Devonport Views

It was her birthday. A cake came in the mail as did a case of champagne and a pair of woolen shoes. Cupcakes came yesterday along with a preemptive call from her sister. For days, the Birthday Girl, my roommate, concocted plans for the big day with the help of the Assistant Director of the Program. Eight people, including me, agreed to join her when the day came. She decided on one place: Devonport.

Devonport lies just on the other side of the bay, a mere 15 minute ferry ride away. Our New Zealand culture and history professor lives there, as does the musician Lorde. We were told that the views upon its volcanic hills were fantastic.

After a posh breakfast in Britomart next to the harbor, we jumped aboard a ferry and sailed in the sunshine. Once on land, we strolled along the coast, watching the few kids picking at the sand in their winter coats.

We passed houses decorated with Victorian trimmings surrounded by bright tropical plants. We passed dozens of docked boats, their lines whistling in the increasing wind. We passed the Royal New Zealand Navy Museum with visitors milling outside, staring at the sea. North Head was our goal.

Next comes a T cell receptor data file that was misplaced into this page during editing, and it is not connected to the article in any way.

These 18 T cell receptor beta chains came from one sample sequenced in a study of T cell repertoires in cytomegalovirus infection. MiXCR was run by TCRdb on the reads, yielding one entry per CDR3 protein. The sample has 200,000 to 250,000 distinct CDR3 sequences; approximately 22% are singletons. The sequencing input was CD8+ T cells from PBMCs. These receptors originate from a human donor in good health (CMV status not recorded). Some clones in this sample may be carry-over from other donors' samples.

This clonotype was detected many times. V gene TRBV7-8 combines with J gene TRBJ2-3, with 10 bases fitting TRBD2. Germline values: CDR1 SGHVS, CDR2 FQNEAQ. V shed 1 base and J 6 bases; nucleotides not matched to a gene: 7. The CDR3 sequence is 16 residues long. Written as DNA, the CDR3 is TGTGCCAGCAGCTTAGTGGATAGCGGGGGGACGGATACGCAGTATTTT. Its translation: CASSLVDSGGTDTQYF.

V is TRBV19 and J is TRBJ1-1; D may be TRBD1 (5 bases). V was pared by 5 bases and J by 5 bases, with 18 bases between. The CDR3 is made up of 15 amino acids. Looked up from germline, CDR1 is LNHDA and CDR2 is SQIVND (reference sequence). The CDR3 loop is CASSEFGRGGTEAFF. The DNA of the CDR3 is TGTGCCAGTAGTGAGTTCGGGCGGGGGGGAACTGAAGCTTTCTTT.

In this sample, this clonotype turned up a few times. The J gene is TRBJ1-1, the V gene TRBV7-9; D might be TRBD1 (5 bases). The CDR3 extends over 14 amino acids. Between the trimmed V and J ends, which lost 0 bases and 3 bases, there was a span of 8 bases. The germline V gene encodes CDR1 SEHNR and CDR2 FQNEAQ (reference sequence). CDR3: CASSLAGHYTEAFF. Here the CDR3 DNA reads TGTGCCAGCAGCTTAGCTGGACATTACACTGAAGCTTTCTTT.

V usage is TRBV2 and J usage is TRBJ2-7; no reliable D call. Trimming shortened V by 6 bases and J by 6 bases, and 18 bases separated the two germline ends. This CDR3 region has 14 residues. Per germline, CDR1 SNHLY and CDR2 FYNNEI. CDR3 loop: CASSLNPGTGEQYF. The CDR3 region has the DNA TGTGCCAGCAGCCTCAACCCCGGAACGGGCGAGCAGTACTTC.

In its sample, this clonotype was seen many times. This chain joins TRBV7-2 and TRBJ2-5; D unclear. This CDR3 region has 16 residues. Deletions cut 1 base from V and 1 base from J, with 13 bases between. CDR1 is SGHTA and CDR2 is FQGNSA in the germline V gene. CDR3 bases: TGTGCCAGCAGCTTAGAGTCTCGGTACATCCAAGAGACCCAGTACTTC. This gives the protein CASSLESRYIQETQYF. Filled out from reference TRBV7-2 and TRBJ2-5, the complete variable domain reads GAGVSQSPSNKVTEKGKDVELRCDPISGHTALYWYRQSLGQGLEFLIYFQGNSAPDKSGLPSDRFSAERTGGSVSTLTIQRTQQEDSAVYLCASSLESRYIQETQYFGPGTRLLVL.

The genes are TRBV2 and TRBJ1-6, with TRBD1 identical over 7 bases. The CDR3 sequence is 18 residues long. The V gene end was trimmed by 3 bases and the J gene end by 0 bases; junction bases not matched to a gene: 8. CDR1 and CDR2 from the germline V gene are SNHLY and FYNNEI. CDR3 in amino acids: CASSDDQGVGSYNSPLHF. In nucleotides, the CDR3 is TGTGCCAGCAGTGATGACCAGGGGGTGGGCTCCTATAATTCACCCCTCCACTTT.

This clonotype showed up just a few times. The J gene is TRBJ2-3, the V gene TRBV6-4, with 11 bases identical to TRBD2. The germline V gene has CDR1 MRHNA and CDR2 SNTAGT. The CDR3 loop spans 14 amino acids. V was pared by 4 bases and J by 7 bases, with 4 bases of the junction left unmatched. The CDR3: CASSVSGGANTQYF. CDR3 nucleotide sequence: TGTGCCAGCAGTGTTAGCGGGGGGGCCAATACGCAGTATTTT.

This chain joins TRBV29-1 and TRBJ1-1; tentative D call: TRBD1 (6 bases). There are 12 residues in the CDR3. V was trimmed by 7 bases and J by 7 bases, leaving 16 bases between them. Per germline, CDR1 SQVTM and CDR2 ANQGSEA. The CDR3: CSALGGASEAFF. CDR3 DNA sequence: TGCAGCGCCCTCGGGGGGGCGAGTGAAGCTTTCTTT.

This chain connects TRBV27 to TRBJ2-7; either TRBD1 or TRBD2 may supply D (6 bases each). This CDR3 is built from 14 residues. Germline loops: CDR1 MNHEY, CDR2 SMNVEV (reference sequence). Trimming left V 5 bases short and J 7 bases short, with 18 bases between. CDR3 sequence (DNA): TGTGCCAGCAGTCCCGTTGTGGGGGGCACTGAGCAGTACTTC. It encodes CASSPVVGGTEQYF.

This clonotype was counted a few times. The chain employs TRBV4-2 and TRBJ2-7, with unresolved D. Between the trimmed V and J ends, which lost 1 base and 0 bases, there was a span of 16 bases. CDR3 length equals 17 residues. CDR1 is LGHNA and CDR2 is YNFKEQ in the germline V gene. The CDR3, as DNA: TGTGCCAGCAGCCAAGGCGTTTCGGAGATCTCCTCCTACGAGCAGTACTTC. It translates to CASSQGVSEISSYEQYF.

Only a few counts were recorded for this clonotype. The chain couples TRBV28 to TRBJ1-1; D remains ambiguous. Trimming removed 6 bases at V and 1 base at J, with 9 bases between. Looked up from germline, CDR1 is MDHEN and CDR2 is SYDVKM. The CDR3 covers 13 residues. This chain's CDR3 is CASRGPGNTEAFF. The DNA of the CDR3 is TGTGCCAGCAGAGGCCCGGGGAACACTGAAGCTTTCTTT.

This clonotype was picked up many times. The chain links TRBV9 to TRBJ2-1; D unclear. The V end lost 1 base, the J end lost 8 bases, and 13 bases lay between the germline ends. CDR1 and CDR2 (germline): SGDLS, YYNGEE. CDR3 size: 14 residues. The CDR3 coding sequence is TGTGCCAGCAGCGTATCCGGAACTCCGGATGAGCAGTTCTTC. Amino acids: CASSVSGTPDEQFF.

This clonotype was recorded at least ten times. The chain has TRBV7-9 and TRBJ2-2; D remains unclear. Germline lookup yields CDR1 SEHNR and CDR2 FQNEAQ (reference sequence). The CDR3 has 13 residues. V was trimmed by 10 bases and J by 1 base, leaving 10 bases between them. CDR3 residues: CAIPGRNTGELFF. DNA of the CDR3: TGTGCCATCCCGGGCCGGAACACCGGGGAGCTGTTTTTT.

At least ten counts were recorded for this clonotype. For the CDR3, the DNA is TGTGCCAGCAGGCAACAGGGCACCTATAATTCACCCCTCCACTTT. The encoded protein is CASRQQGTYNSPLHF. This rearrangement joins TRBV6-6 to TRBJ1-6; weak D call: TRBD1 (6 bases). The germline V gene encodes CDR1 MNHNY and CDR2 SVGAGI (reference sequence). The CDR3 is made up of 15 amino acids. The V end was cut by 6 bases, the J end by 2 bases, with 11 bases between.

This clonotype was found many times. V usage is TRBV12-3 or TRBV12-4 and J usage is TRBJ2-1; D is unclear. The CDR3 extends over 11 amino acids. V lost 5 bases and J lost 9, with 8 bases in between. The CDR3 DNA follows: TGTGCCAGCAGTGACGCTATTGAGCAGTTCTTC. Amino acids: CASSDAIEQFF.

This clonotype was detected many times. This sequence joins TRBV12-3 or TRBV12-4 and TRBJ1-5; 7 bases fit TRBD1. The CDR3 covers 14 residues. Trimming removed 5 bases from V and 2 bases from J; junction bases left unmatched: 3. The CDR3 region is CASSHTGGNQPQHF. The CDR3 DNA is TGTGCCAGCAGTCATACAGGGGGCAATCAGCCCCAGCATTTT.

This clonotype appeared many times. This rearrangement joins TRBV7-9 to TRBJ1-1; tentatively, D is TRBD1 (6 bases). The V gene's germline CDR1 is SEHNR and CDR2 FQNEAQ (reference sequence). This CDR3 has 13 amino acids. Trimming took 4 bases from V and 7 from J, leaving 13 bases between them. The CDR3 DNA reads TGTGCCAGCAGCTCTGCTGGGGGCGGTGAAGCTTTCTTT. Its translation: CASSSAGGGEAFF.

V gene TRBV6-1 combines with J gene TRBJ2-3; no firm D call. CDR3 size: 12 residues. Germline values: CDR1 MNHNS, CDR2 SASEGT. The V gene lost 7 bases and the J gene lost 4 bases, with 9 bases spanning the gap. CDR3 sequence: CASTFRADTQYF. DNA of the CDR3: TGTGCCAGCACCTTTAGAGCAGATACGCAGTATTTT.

This dormant volcano has been a strategic military point since the Maori settled the area. More recently it was used to protect New Zealand against a possible Russian attack in the 1880s. That activity left the sight with tunnels and buildings that have since been left to the birds and the tourists.

On the way up we stopped, pushed back strands of wind-swept hair, and stared back at Auckland. Greenery surrounded us, the houses of Devonport stretched below us, and there on the horizon was Auckland, clouded in rain and sunshine.

“Okay,” one person said. “Now we never go back.”

Cameras and phones out were now out, and we began to take pictures. We didn’t stop when we explored the pitch black military tunnels or when the wind battered our ears as we walked around the summit. We only put away our cameras when we reached the other side of the complex and rested along the rooftop of an abandoned outlook post. The rest of the peak sheltered us from the wind as our feet dangled, and we gazed out over the water at another volcanic mass, Rangitoto.

“It’s like Narnia,” one girl said. “Everything here is beautiful.”

We soon left the spot and wandered down to Cheltenham Beach and strolled along the deserted sands, shells and seaweed bolstering our steps. We didn’t stay long as people had classes to attend, so we repeated the long walk along the shore, back towards the ferry station, content in our tiredness to say nothing and simply take in the beauty of our surroundings.


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